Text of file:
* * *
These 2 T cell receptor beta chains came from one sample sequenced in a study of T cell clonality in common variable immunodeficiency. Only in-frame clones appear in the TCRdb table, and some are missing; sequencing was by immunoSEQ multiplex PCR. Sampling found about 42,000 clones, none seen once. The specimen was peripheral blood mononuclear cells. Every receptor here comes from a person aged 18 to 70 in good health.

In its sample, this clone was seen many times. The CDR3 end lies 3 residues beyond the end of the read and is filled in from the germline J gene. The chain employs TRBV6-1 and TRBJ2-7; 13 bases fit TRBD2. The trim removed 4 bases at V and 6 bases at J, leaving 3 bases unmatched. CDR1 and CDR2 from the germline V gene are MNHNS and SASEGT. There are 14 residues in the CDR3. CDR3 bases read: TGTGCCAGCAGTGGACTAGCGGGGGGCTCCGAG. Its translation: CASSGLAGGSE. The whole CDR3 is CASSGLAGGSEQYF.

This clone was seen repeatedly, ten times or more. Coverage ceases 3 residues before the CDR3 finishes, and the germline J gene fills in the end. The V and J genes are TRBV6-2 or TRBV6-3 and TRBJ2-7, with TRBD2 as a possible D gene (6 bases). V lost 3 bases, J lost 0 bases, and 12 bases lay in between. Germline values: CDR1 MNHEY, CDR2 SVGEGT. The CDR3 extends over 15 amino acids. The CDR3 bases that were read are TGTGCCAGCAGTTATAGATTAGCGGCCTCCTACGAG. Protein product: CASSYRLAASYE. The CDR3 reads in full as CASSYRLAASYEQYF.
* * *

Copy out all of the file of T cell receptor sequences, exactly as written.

These 2 T cell receptor beta chains came from one sample sequenced in a study of T cell clonality in common variable immunodeficiency. Only in-frame clones appear in the TCRdb table, and some are missing; sequencing was by immunoSEQ multiplex PCR. Sampling found about 42,000 clones, none seen once. The specimen was peripheral blood mononuclear cells. Every receptor here comes from a person aged 18 to 70 in good health.

In its sample, this clone was seen many times. The CDR3 end lies 3 residues beyond the end of the read and is filled in from the germline J gene. The chain employs TRBV6-1 and TRBJ2-7; 13 bases fit TRBD2. The trim removed 4 bases at V and 6 bases at J, leaving 3 bases unmatched. CDR1 and CDR2 from the germline V gene are MNHNS and SASEGT. There are 14 residues in the CDR3. CDR3 bases read: TGTGCCAGCAGTGGACTAGCGGGGGGCTCCGAG. Its translation: CASSGLAGGSE. The whole CDR3 is CASSGLAGGSEQYF.

This clone was seen repeatedly, ten times or more. Coverage ceases 3 residues before the CDR3 finishes, and the germline J gene fills in the end. The V and J genes are TRBV6-2 or TRBV6-3 and TRBJ2-7, with TRBD2 as a possible D gene (6 bases). V lost 3 bases, J lost 0 bases, and 12 bases lay in between. Germline values: CDR1 MNHEY, CDR2 SVGEGT. The CDR3 extends over 15 amino acids. The CDR3 bases that were read are TGTGCCAGCAGTTATAGATTAGCGGCCTCCTACGAG. Protein product: CASSYRLAASYE. The CDR3 reads in full as CASSYRLAASYEQYF.